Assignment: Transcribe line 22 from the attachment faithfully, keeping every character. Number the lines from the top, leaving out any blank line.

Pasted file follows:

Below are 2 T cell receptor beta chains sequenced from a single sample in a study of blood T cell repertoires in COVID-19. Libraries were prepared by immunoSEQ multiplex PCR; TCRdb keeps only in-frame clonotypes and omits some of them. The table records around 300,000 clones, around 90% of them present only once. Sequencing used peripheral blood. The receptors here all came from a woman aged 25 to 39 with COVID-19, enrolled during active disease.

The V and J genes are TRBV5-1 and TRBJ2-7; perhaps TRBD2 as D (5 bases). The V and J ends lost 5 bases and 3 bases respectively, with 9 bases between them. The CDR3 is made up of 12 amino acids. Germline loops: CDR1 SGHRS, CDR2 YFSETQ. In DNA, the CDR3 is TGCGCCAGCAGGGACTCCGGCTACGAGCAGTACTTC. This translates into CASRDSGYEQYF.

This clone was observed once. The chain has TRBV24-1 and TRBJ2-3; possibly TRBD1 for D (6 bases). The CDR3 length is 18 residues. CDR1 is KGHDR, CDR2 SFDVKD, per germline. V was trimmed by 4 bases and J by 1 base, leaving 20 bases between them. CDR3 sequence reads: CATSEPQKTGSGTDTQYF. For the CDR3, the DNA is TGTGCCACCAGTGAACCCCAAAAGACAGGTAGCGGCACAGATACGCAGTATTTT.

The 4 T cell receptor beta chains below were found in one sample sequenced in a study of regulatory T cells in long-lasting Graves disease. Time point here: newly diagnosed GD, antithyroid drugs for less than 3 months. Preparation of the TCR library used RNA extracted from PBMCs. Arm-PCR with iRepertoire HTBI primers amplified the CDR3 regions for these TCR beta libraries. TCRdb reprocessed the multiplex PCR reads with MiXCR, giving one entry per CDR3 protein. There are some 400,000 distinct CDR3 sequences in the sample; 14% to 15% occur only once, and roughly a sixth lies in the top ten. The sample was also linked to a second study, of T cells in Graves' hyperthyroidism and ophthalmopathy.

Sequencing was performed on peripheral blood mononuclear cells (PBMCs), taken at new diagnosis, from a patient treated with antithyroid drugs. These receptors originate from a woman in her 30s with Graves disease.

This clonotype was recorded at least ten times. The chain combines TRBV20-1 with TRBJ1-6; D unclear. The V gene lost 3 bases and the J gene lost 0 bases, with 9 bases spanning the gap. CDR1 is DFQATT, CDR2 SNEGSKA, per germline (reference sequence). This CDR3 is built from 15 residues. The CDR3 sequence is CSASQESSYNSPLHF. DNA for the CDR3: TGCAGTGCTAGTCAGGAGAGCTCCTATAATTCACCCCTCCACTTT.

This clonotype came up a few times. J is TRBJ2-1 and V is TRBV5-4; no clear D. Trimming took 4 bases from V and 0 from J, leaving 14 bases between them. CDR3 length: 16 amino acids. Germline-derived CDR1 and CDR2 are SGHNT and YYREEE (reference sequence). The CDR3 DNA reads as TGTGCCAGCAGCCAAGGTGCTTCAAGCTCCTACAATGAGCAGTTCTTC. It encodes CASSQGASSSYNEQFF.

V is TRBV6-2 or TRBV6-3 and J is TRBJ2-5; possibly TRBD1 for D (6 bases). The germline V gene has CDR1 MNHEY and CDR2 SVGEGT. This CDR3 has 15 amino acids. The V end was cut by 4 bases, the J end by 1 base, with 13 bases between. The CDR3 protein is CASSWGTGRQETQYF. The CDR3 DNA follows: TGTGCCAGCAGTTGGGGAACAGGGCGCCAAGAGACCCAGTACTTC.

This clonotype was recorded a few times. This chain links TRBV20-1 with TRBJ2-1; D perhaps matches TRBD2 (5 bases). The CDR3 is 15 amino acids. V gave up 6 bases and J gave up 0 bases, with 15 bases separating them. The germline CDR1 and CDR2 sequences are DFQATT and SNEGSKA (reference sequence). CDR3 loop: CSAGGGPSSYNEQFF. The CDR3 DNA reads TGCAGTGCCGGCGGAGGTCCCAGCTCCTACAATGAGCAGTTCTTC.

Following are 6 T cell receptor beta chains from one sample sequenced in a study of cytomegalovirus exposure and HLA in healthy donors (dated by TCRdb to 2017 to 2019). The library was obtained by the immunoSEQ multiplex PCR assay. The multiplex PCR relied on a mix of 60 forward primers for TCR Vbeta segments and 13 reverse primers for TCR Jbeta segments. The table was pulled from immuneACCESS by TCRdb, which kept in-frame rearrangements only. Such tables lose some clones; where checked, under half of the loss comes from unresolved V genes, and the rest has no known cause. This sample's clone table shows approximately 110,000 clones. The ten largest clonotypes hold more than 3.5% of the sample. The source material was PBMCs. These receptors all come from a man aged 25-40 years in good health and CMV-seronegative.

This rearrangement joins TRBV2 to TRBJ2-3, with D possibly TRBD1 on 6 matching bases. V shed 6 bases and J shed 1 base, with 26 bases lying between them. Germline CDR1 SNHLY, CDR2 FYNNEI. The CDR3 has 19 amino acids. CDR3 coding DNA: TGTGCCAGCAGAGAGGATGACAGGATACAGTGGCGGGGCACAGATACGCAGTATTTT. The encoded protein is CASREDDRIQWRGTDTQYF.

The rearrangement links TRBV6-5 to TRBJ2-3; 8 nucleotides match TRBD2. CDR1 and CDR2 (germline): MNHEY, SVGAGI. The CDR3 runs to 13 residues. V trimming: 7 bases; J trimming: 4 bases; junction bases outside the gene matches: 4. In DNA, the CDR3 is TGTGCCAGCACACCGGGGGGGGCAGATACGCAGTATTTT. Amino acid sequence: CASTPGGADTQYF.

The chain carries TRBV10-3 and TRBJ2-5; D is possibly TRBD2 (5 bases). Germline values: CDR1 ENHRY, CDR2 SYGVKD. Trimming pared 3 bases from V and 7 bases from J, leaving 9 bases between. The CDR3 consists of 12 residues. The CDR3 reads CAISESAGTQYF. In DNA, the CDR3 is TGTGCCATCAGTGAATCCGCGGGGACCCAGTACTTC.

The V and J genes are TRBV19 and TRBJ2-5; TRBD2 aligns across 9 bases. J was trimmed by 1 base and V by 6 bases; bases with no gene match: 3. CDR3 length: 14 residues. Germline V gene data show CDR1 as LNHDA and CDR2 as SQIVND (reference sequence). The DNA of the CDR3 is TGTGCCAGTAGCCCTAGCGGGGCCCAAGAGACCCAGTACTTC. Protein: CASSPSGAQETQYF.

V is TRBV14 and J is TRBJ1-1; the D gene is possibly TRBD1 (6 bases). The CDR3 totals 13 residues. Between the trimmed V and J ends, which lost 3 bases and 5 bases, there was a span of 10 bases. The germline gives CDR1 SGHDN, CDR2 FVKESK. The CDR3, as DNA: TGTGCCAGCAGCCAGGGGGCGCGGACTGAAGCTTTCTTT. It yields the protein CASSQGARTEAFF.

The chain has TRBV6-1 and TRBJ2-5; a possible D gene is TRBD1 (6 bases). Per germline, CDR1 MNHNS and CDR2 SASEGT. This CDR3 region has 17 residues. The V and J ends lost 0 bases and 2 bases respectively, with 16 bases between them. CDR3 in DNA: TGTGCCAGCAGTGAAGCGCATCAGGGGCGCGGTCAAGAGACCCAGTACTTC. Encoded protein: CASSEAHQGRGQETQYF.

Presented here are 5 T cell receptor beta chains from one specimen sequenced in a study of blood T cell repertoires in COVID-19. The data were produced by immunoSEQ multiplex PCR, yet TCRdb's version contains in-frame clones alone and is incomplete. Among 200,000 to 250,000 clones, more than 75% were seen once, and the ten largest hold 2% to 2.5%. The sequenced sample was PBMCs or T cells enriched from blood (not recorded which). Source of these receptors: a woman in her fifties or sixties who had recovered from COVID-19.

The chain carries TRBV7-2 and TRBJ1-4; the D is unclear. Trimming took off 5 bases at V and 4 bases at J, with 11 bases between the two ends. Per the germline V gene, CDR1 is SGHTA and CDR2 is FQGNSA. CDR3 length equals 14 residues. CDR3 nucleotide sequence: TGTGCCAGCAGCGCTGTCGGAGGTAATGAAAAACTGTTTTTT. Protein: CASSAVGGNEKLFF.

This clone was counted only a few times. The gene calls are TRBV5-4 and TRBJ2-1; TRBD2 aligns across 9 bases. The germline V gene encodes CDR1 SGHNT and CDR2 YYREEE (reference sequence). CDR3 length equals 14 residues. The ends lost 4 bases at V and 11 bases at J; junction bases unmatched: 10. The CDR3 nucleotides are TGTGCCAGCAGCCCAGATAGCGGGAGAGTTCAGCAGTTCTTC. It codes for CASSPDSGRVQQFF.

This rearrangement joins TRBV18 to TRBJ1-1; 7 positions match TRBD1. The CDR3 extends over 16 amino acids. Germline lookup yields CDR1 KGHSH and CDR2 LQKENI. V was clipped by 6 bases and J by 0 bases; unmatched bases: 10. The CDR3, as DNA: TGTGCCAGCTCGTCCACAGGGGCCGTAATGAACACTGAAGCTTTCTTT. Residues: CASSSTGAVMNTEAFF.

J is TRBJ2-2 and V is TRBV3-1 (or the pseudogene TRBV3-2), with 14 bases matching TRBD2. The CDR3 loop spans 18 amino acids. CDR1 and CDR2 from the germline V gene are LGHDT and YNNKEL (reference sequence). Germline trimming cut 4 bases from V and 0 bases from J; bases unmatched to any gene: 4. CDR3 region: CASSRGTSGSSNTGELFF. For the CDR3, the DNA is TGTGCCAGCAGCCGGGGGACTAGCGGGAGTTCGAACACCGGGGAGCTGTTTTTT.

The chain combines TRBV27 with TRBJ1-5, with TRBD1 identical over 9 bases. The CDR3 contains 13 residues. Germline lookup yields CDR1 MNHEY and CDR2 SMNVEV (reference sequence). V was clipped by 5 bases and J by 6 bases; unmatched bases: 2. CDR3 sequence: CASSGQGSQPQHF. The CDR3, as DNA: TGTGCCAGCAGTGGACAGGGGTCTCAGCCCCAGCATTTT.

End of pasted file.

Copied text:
The chain combines TRBV27 with TRBJ1-5, with TRBD1 identical over 9 bases. The CDR3 contains 13 residues. Germline lookup yields CDR1 MNHEY and CDR2 SMNVEV (reference sequence). V was clipped by 5 bases and J by 6 bases; unmatched bases: 2. CDR3 sequence: CASSGQGSQPQHF. The CDR3, as DNA: TGTGCCAGCAGTGGACAGGGGTCTCAGCCCCAGCATTTT.